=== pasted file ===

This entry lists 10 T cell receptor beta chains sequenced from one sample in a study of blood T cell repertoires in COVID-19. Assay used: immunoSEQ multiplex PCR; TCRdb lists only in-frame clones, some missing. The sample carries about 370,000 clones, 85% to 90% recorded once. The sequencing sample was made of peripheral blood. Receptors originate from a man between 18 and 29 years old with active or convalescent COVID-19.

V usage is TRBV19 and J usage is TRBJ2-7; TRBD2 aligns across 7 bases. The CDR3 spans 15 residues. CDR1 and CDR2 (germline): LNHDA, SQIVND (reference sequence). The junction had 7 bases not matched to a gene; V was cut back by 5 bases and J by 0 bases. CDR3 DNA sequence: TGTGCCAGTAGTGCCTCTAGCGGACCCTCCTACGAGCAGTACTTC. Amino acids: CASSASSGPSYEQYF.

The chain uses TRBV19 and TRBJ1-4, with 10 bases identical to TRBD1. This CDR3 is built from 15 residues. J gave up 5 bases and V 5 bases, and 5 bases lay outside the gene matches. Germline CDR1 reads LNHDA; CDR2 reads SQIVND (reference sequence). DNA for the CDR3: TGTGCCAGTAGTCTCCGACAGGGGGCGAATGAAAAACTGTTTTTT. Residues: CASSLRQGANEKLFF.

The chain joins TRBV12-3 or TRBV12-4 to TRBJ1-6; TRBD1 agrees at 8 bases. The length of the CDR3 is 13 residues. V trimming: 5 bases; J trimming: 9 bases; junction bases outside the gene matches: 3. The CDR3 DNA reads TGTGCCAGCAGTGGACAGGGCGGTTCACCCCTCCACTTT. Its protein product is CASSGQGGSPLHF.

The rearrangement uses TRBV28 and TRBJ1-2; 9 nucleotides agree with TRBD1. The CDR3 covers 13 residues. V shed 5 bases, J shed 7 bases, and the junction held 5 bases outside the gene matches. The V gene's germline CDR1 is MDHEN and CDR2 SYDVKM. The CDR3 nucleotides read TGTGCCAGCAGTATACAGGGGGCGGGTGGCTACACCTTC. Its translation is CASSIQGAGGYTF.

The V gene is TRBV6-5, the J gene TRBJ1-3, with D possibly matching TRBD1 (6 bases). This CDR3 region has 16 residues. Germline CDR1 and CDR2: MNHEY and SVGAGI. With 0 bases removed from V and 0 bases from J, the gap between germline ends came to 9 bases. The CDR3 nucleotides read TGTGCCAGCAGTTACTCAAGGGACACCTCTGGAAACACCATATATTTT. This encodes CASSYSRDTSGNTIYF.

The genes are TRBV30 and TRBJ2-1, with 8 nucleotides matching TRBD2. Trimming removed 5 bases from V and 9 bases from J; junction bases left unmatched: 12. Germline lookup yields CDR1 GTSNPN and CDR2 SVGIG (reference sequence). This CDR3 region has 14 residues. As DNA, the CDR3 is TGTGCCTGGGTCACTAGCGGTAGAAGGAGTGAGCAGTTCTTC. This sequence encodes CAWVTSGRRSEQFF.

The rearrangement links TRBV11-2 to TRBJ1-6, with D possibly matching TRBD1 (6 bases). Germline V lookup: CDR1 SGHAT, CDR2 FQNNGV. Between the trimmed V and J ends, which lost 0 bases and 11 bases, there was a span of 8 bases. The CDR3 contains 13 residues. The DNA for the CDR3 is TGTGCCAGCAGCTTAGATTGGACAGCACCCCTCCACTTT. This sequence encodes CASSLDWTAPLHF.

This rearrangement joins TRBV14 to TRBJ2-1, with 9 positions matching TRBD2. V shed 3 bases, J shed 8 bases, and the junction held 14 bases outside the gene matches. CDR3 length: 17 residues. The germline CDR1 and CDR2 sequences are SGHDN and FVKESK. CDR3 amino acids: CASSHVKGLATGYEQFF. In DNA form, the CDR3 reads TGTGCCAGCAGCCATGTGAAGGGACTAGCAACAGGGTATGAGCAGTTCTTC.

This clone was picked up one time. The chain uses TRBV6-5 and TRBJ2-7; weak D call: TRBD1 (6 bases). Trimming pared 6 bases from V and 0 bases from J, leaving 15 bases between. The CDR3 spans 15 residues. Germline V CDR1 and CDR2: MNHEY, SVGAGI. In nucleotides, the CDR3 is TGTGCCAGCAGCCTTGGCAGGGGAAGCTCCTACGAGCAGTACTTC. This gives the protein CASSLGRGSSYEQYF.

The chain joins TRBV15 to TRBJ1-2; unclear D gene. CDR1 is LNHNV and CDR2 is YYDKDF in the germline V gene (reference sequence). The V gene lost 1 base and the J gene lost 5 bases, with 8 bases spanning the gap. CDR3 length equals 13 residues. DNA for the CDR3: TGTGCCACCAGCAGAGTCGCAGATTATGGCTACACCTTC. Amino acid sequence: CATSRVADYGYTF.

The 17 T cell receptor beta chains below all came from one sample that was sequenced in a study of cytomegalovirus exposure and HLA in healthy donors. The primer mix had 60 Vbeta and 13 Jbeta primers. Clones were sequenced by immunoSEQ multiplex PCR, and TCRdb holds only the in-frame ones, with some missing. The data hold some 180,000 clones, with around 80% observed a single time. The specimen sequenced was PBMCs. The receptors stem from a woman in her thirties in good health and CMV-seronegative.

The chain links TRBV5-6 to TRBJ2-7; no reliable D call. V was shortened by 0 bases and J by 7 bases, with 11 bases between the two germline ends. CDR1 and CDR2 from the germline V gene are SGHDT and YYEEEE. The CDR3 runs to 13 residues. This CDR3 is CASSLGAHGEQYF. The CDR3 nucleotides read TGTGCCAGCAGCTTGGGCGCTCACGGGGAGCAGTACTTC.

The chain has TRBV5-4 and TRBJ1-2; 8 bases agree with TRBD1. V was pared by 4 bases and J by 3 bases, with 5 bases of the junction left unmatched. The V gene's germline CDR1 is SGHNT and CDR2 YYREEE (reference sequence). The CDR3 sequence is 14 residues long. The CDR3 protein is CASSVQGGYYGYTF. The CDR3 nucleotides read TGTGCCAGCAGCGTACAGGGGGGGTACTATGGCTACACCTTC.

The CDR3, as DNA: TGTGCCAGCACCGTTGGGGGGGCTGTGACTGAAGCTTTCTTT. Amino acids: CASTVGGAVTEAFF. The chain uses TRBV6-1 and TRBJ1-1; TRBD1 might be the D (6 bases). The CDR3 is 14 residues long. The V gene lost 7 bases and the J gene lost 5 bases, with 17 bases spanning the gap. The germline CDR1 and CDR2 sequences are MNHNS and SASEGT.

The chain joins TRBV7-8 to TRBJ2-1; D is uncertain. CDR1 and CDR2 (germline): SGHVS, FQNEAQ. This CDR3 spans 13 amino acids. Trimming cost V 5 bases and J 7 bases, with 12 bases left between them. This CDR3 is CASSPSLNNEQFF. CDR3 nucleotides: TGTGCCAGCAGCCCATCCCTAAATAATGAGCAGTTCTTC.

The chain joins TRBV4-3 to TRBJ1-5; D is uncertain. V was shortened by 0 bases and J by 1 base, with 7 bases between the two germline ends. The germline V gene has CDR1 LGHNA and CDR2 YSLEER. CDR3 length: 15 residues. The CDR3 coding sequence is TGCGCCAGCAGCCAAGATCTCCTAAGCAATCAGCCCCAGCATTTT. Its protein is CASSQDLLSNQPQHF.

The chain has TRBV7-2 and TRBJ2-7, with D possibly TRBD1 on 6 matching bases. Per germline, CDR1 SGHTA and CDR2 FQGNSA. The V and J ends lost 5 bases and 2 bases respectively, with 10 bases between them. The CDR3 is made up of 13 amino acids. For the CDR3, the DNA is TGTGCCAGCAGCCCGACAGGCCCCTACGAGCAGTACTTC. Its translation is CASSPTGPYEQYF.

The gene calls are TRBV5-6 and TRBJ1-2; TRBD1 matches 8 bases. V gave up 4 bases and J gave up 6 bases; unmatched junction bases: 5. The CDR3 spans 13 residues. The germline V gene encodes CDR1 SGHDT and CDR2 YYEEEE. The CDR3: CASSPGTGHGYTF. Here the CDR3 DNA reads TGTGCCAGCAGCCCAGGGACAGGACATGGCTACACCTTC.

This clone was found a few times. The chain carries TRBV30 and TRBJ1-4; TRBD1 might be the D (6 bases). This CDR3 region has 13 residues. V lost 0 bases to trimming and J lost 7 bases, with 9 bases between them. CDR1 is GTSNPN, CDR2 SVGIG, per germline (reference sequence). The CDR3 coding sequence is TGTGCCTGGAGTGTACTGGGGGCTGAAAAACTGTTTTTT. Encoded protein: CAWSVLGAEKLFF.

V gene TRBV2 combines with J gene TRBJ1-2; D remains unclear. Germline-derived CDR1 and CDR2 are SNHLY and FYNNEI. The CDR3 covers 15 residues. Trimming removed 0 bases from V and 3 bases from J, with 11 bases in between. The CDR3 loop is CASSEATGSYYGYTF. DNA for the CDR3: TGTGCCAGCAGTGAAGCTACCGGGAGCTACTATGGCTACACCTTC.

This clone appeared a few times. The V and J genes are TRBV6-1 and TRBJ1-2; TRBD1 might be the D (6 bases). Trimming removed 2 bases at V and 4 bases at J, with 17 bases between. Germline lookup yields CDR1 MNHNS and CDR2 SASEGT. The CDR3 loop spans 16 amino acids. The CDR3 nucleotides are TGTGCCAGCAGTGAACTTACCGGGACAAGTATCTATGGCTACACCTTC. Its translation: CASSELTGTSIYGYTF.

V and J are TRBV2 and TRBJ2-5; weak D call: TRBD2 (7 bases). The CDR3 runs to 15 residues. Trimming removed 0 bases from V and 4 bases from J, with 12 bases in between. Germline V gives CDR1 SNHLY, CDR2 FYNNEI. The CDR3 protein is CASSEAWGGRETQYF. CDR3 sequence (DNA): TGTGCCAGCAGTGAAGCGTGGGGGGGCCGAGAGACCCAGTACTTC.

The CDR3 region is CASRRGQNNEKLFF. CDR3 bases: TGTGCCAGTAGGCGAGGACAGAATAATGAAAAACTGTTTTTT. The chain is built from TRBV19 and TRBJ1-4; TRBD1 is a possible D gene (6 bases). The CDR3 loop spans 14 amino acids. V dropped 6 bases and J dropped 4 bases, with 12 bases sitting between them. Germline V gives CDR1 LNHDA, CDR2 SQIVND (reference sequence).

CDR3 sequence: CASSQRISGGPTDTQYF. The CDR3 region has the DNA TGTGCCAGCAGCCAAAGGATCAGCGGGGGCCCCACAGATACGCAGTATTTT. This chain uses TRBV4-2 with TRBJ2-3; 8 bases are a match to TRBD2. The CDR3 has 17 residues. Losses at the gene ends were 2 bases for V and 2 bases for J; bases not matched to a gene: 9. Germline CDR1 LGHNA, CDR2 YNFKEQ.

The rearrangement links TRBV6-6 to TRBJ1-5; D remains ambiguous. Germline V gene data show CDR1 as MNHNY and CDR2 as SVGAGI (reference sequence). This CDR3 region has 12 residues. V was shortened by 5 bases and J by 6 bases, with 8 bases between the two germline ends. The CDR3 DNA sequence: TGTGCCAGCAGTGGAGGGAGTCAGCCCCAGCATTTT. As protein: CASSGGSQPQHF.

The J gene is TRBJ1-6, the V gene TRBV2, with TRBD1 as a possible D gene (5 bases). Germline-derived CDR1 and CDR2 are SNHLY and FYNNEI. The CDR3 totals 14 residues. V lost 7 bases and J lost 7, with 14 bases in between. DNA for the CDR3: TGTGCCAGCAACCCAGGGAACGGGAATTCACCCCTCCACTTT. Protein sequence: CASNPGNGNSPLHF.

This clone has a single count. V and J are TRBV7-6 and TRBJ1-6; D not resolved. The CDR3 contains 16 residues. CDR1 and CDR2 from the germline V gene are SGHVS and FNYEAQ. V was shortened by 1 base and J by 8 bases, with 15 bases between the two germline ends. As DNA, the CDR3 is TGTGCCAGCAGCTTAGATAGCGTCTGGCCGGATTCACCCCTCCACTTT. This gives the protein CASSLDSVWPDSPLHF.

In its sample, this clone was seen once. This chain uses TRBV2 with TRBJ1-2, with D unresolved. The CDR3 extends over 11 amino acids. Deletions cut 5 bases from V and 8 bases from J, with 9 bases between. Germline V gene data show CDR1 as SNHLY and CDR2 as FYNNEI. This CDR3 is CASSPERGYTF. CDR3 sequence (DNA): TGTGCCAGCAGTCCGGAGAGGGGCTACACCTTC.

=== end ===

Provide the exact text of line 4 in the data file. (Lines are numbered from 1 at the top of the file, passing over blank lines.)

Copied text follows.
The chain joins TRBV12-3 or TRBV12-4 to TRBJ1-6; TRBD1 agrees at 8 bases. The length of the CDR3 is 13 residues. V trimming: 5 bases; J trimming: 9 bases; junction bases outside the gene matches: 3. The CDR3 DNA reads TGTGCCAGCAGTGGACAGGGCGGTTCACCCCTCCACTTT. Its protein product is CASSGQGGSPLHF.